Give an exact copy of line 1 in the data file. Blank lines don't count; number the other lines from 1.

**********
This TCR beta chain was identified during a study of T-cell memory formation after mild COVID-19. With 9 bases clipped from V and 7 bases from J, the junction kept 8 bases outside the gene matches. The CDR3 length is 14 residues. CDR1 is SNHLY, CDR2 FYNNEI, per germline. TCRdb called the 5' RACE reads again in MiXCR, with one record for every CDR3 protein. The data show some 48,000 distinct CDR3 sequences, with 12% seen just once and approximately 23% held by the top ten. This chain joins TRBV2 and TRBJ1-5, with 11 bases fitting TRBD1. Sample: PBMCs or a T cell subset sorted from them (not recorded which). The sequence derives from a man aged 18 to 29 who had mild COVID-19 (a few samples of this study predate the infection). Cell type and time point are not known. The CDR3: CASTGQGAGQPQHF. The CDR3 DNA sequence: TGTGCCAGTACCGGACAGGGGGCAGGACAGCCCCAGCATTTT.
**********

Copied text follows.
This TCR beta chain was identified during a study of T-cell memory formation after mild COVID-19. With 9 bases clipped from V and 7 bases from J, the junction kept 8 bases outside the gene matches. The CDR3 length is 14 residues. CDR1 is SNHLY, CDR2 FYNNEI, per germline. TCRdb called the 5' RACE reads again in MiXCR, with one record for every CDR3 protein. The data show some 48,000 distinct CDR3 sequences, with 12% seen just once and approximately 23% held by the top ten. This chain joins TRBV2 and TRBJ1-5, with 11 bases fitting TRBD1. Sample: PBMCs or a T cell subset sorted from them (not recorded which). The sequence derives from a man aged 18 to 29 who had mild COVID-19 (a few samples of this study predate the infection). Cell type and time point are not known. The CDR3: CASTGQGAGQPQHF. The CDR3 DNA sequence: TGTGCCAGTACCGGACAGGGGGCAGGACAGCCCCAGCATTTT.